You’re right! So since poor native-born households consume more welfare than poor immigrant households, in absolute numbers, then let’s forcibly sterilize poor native-born welfare moms and dads, so that they don’t have more welfare babies and add on to the welfare burden. Agreed?

              2. Now show us those same statistics for non-immigrant households.

                Uh, it compares it to native-led households in the exact same sentence. Twice.

                1. Yeah, to the literal minded who believe everything in black and white. I have seen way too many selective quotes to buy this selective quote, which goes against other selective quotes all over the map.

                  I should have been clearer about my objection. And no, I’m not going to go link to a bunch of other selective quotes.

                2. Lol. Reading failure.

                3. Lol. Reading failure.

        2. This has been pretty obvious to the people in the “everyone else” category for a long time. Libertarians, as a group, aren’t interested in other people.

          1. But that is not true, at least as far as I can see it.

            I support libertarian ideas BECAUSE I care about the liberty of everyone. I don’t want you coerced by the state to do something you don’t want to do. I want you to be free to pursue your desires, whatever they may be. This other type of libertarianism, which is focused on “I want what’s due to me and screw the rest of you”, is completely foreign to me.

            1. I support the adoption of libertarian policies by Mexico.

              I don’t see how an influx of 40 million Mexicans and 100 million Chinese leads to a more libertarian society for me and my family.

              I lack the hubris to believe we can fix the world. Or host it.

              1. You and your family are not everyone. You and your family is biased as hell, and your bias does not determine anyone else’s liberty.

          2. That is half right.

            I don’t want you telling me what to do, and in exchange I won’t tell you what to do.

            This differs fundamentally from the more common premise that government should tell people what to do and therefore I want to control the government.

        3. I see Lefties and Anarchists lying about what Libertarianism is, so there’s that.

          They hate Libertarians and that is clear in what they say over and over.

          1. Nah. Libertarianism doesn’t bother me. It’s mostly harmless. Libertarians/libertarians, on the other hand, have convinced me that y’all aren’t anyone I’d want to drink a beer with.

            1. YOU assume we would want to have a beer with YOU.

              Libertarianism’s cousin Classic Liberalism created the United States of America and that is a huge threat to Socialism. Evidenced by all the non-Libertarians on here trying to undermine the USA and Libertarianism.

              1. What’s this “we” bit, kemo sabe?

            2. I would want to have a beer with you, EE. As long as you’re paying of course. 🙂

      2. What is it about Trump that has turned so many supposed government-sneerers into government lovers?

        Personally, I find it amusing that he puts leftists, progressives, and people who fucking love science on the side of groups casting magic enchantments to keep the vampires from traversing the imaginary line at the door frame. Like the lines actually mean something and the people inside the lines aren’t just bitter clingers.

      3. Remember to keep it all polit|11.28.18 @ 12:44PM|#
        How can you call yourself a libertarian and not applaud people thumbing their nose at officious bureaucrats? What is it about Trump that has turned so many supposed government-sneerers into government lovers?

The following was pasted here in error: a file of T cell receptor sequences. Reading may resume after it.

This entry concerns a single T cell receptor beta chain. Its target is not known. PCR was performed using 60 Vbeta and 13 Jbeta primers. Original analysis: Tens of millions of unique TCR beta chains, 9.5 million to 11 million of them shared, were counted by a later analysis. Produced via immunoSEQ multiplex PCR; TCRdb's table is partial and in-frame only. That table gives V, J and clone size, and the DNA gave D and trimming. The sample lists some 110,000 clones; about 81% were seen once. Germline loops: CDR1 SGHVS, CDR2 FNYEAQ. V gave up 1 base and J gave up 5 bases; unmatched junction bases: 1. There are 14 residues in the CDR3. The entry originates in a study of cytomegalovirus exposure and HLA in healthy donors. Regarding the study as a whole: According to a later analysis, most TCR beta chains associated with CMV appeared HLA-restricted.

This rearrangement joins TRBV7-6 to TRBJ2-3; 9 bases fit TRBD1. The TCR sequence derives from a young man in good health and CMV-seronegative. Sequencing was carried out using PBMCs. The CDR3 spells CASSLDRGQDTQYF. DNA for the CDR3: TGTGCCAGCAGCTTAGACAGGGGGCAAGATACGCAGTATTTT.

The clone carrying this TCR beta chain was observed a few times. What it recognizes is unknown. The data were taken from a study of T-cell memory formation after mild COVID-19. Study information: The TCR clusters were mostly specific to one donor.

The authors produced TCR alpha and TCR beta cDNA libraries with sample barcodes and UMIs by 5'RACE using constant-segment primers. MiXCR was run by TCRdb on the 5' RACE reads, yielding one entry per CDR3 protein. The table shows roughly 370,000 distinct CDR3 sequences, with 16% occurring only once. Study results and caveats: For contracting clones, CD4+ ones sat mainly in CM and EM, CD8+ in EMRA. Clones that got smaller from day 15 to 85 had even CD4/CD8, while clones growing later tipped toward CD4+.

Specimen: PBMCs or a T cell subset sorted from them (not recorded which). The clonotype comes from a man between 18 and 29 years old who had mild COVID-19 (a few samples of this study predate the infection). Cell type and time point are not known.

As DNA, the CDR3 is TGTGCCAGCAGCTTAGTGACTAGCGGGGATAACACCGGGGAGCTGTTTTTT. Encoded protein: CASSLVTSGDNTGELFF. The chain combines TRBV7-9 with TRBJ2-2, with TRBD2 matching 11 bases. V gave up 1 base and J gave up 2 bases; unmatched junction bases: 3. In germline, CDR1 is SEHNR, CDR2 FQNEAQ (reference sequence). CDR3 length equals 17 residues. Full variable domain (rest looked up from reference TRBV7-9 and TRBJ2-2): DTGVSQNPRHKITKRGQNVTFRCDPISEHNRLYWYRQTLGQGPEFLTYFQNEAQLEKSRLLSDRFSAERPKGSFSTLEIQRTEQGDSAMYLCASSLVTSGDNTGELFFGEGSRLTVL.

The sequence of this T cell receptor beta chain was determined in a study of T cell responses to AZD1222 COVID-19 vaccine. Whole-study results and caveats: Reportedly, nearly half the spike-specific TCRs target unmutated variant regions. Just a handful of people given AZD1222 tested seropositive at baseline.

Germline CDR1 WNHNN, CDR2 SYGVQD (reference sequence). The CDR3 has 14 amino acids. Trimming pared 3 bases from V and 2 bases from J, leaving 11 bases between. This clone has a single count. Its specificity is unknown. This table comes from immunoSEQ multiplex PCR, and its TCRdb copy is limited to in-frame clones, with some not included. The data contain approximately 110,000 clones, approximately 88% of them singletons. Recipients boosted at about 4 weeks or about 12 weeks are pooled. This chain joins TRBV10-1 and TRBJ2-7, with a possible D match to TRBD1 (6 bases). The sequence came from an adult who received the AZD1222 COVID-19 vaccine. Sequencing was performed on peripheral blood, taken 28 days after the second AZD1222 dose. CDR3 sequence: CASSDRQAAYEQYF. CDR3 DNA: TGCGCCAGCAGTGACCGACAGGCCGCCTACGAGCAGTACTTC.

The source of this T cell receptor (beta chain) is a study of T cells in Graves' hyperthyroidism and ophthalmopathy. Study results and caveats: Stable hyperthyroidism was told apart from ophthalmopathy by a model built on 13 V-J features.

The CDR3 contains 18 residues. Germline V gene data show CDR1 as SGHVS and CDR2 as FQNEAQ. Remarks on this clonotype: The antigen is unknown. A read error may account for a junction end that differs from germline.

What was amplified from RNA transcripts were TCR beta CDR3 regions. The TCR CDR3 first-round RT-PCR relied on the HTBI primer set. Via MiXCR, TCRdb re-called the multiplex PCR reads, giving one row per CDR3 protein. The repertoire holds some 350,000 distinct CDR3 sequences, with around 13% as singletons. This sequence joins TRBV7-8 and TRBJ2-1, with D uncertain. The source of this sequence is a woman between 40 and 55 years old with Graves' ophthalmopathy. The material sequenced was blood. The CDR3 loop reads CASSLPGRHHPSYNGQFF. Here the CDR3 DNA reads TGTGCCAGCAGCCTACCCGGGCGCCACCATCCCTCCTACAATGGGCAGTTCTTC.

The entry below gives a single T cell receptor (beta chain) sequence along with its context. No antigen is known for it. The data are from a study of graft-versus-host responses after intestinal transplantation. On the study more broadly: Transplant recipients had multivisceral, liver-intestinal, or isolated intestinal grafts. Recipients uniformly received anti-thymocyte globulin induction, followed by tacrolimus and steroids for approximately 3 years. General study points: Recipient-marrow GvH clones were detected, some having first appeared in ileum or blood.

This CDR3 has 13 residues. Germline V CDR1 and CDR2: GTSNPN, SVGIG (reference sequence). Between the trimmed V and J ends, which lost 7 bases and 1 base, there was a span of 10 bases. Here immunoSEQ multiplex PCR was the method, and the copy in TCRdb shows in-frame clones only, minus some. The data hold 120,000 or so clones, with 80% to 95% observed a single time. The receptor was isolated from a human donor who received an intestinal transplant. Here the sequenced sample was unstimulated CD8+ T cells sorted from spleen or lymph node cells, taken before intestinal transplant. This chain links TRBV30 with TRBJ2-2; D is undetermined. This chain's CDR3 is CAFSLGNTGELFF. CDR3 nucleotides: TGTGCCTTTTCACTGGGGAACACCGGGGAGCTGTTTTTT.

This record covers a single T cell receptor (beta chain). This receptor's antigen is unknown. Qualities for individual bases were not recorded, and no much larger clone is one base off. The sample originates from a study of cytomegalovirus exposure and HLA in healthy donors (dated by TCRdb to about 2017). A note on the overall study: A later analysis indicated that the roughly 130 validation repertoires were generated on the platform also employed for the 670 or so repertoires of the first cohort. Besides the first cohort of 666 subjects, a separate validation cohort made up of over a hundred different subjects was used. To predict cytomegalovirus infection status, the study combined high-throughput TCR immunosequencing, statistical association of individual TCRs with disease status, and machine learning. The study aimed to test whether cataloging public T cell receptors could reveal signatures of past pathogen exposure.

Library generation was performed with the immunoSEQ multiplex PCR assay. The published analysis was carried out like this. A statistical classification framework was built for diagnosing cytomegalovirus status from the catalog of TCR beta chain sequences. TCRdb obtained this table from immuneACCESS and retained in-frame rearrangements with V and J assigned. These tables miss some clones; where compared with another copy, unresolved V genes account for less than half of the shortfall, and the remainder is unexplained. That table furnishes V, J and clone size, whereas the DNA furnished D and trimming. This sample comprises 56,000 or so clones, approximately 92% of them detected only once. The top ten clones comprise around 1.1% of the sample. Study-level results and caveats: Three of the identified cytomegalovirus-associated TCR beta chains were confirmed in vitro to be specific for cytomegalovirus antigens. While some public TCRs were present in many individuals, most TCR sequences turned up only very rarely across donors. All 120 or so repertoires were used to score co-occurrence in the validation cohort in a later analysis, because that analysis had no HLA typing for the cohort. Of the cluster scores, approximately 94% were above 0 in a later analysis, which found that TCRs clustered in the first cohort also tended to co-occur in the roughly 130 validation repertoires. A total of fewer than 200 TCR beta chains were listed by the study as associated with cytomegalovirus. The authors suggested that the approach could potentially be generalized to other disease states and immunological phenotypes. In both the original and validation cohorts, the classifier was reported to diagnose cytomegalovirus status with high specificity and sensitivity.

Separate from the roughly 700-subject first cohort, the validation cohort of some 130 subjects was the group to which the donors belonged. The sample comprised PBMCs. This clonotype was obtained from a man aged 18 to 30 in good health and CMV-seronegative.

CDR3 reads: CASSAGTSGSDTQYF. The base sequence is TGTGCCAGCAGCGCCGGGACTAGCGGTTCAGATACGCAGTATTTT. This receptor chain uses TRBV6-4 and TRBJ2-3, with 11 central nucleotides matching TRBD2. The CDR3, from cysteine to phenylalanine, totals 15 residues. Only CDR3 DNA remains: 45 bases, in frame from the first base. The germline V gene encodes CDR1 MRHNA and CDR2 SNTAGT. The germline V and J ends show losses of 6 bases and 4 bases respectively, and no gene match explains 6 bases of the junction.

Government detests individuality. Libertarianism is all about individual rights. The two are incompatible.

        How can you lie about your motivations behind open borders?

        You are thinking of Anarchy.

        Libertarianism is perfectly compatible with tiny and limited government with enforcement of Rule of Law.

        1. Right, tiny and limited like Trump’s administration?

          War, tariffs, TrumpCare, managed industrials, subsidies to make up for the tariffs, yeah, that’s tiny and limited for sure.

          1. Right, tiny and limited like Trump’s administration?

            To be fair, Trump didn’t create the modern Imperial Presidency, his predecessors spent the previous 100 years creating the leviathan. IOW, the problem isn’t with the man currently wielding the power, but the fact that one man can have so much power in the first place.

          2. Trump is not a libertarian

            1. Yeah, tell that to our friend from Georgia…

        2. If libertarianism were all about individual rights, libertarians would’ve advocated dissolving all marital and family relations rather than selectively granting them to a(nother) protected class.

          But then, libertarianism has never been strictly about individual rights and specifically respects the rights of people to contract among themselves. The idea that it’s all about individual rights is a dumb argument advanced by people who want libertarianism to support their pet cause. Usually because they have a token victim to which “libertarians” should just automatically rally because individualism.

      4. It’s useful to remember that loveconstitution1789 is most likely a Russian troll.

    2. Unfortunately white supremacy and xenophobia are not limited to the United States.

      #OpenBordersForTheNetherlands

  2. …..the final solution.
    Not the best choice in phrasing.

  3. love it. loopholes are some of the best holes.

    1. Donut holes are pretty good too.

      1. Cake is the only true donut and blueberry is its prophet.

  4. Why are we assuming that the final asylum judgment was not the correct one?

    I am beginning to think that Reason supports open borders without limitation.